The A-Team is more than an 80’s action-adventure series with an improbable plotline.  (How could four ex-special forces military men be misunderstood by The Law, and therefore need to be on the run, for so long?  How many average citizens are so desperate for help that they are willing to accept it coming from a quartet of renegades on the lam?) At work, an A-Team leverages each individual member’s strengths while creating a whole body of synergistic expertise.  It is a team that others in the organization respect and admire.  This is a team with high standards, and they meet them consistently.  They are The Experts, and they are a powerhouse and picture of employee engagement.

So, how can you build your own A-Team?

1) Create a compelling mission.  Your team needs an occasion to rise to.  Take that dry 88-slide Powerpoint strategy deck and find the unique way your team can be the heroes.  What problem are they here to solve?  How can they be uniquely of service?

2) Define what your team contributes during a crisis.  When a crisis occurs, how does your team step in and save the day?  An A-Team doesn’t expect a smooth road every step of the way.  When the organization needs them most, they say “Bring it on!”.  Note: this is not the same thing as putting up with nonsense.  If there are repeated “crises” because of workflows or handoffs that are dysfunctional, deal with that separately. Sometimes the heroic thing to do is to put a stop to patterns that aren’t serving the organization.  But when an honest-to-goodness crisis comes to pass, a team of highly trained, unflappable experts is what is needed.  What plan can you and the team put in place to help them be that team?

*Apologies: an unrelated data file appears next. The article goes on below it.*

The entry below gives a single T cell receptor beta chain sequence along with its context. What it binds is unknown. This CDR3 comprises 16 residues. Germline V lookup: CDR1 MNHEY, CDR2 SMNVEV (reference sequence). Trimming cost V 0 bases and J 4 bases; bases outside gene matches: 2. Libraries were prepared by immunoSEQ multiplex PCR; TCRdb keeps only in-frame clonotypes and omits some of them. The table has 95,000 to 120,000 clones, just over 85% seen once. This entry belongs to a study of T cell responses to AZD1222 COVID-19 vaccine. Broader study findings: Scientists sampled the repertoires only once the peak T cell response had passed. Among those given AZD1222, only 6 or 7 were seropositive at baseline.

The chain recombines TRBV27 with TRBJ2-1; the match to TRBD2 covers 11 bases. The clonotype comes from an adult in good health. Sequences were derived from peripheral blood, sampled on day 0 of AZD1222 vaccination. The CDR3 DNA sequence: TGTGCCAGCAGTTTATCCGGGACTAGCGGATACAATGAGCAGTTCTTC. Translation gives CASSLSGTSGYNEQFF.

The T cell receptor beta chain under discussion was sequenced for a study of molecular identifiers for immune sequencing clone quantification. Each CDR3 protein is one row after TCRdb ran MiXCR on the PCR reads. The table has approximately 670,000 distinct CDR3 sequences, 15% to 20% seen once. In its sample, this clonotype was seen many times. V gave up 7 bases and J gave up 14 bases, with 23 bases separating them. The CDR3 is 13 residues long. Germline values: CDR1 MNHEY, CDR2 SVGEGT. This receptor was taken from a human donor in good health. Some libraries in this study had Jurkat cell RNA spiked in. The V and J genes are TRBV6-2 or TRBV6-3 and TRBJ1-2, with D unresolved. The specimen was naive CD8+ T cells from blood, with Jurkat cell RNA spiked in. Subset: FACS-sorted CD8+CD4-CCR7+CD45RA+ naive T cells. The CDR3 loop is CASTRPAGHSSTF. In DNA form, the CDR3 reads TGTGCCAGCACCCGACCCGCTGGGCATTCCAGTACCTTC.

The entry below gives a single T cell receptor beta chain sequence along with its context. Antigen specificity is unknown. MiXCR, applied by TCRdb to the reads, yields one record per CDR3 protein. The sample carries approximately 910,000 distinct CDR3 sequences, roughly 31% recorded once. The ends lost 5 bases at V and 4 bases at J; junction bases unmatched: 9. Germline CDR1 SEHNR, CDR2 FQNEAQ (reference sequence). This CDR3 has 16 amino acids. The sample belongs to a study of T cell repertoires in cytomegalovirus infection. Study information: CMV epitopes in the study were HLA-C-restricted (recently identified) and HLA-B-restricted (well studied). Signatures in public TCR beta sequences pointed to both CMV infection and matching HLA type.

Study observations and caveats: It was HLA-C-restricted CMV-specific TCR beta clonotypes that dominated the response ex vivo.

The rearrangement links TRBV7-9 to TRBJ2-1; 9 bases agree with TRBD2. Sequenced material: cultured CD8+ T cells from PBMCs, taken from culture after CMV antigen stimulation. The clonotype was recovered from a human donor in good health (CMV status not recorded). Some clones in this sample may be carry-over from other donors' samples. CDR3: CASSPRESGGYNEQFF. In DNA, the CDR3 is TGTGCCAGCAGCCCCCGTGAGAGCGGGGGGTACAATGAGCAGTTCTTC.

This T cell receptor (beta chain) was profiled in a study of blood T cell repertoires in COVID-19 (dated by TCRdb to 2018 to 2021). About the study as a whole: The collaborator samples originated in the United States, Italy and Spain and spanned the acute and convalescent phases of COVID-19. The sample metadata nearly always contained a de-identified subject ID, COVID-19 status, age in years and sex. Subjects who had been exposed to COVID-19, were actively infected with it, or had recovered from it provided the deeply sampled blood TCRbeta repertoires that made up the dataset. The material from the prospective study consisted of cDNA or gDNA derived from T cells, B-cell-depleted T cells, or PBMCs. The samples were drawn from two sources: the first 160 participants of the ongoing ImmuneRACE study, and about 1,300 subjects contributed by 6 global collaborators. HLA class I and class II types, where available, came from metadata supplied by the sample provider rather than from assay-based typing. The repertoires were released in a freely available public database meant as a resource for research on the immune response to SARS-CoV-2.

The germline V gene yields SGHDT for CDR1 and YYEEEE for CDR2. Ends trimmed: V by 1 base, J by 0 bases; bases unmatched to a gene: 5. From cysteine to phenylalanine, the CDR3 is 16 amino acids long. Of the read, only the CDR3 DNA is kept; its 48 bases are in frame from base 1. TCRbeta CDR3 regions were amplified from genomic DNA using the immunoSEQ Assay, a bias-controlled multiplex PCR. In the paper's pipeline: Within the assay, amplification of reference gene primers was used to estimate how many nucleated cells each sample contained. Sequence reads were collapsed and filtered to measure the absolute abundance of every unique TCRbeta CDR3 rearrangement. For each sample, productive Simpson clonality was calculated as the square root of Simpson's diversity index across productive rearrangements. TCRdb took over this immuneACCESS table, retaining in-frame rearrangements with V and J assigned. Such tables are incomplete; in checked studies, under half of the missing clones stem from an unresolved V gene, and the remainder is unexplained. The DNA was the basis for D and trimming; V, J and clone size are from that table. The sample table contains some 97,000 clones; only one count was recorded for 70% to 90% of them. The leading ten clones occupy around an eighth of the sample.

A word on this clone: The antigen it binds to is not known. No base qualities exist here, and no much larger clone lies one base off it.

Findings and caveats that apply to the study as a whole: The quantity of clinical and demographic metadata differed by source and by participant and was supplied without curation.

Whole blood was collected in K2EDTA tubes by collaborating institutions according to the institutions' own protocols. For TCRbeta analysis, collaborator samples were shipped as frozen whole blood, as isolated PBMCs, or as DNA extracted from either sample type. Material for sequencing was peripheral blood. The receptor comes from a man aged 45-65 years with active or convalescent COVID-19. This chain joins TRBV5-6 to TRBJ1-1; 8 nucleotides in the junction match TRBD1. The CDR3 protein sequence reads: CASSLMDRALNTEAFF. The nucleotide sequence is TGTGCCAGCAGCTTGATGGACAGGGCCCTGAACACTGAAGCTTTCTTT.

3) Know your team’s unique and critical contribution.   In the TV show, the A-Team consisted of former members of the military special forces.  They had expertise that few others had.  What would you like your team to be called upon to do, that is uniquely theirs?  This is likely some combination of a technical skill along with a less tangible quality, like being highly empathetic in their interactions with customers, tenacious problem-solvers, or the ability to see the bigger picture.

4) And know each team member’s unique and critical contribution, too.  Each member of the A-Team had something unique about them that, when combined with the unique something about the other members of the group, really set the world on fire.  Start noticing your team members’ unique ways of contributing.  Call it out.  And appreciate how, combined, your A-Team is greater than the sum of its parts. 

5) Keep that bar high through storytelling and holding each other accountable.  Encourage your team to keep fighting the good fight.  When a customer appreciates their efforts, tell the story back to them.  Remind them that this is why they are here and putting in the work.  And when someone momentarily that they are on an A-Team, lovingly remind them that the team is there for a higher purpose and invite them back into the fold.

Expertise is a major driver of employee engagement.  Encouraging your employees to take some training isn’t enough to help them feel the satisfaction of being an expert.  People need a continual connection of that expertise back to a bigger challenge and to have that expertise represent an ideal they want to strive for, and to be part of a collective group that shares pride in that expertise.  

Find your partner in building your A-Team. Book a call with Wendy today.